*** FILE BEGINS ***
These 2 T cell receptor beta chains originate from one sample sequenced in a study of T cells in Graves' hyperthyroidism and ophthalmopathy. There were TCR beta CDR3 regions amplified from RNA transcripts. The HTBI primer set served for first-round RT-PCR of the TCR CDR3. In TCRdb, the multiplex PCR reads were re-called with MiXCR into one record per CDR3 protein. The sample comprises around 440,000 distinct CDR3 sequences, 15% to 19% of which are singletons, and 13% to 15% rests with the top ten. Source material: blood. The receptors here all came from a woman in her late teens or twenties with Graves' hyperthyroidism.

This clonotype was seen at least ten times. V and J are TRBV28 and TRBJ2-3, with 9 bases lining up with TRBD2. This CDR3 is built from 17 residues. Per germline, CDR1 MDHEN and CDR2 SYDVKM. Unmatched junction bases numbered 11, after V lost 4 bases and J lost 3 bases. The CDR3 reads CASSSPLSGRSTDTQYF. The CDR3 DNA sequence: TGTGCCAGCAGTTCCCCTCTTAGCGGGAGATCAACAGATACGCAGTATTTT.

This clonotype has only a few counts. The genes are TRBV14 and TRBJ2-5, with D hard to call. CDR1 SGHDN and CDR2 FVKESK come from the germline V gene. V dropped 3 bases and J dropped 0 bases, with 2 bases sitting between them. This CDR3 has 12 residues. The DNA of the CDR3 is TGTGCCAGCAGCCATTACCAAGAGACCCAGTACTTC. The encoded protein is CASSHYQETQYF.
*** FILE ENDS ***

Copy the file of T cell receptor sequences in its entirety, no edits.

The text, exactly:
These 2 T cell receptor beta chains originate from one sample sequenced in a study of T cells in Graves' hyperthyroidism and ophthalmopathy. There were TCR beta CDR3 regions amplified from RNA transcripts. The HTBI primer set served for first-round RT-PCR of the TCR CDR3. In TCRdb, the multiplex PCR reads were re-called with MiXCR into one record per CDR3 protein. The sample comprises around 440,000 distinct CDR3 sequences, 15% to 19% of which are singletons, and 13% to 15% rests with the top ten. Source material: blood. The receptors here all came from a woman in her late teens or twenties with Graves' hyperthyroidism.

This clonotype was seen at least ten times. V and J are TRBV28 and TRBJ2-3, with 9 bases lining up with TRBD2. This CDR3 is built from 17 residues. Per germline, CDR1 MDHEN and CDR2 SYDVKM. Unmatched junction bases numbered 11, after V lost 4 bases and J lost 3 bases. The CDR3 reads CASSSPLSGRSTDTQYF. The CDR3 DNA sequence: TGTGCCAGCAGTTCCCCTCTTAGCGGGAGATCAACAGATACGCAGTATTTT.

This clonotype has only a few counts. The genes are TRBV14 and TRBJ2-5, with D hard to call. CDR1 SGHDN and CDR2 FVKESK come from the germline V gene. V dropped 3 bases and J dropped 0 bases, with 2 bases sitting between them. This CDR3 has 12 residues. The DNA of the CDR3 is TGTGCCAGCAGCCATTACCAAGAGACCCAGTACTTC. The encoded protein is CASSHYQETQYF.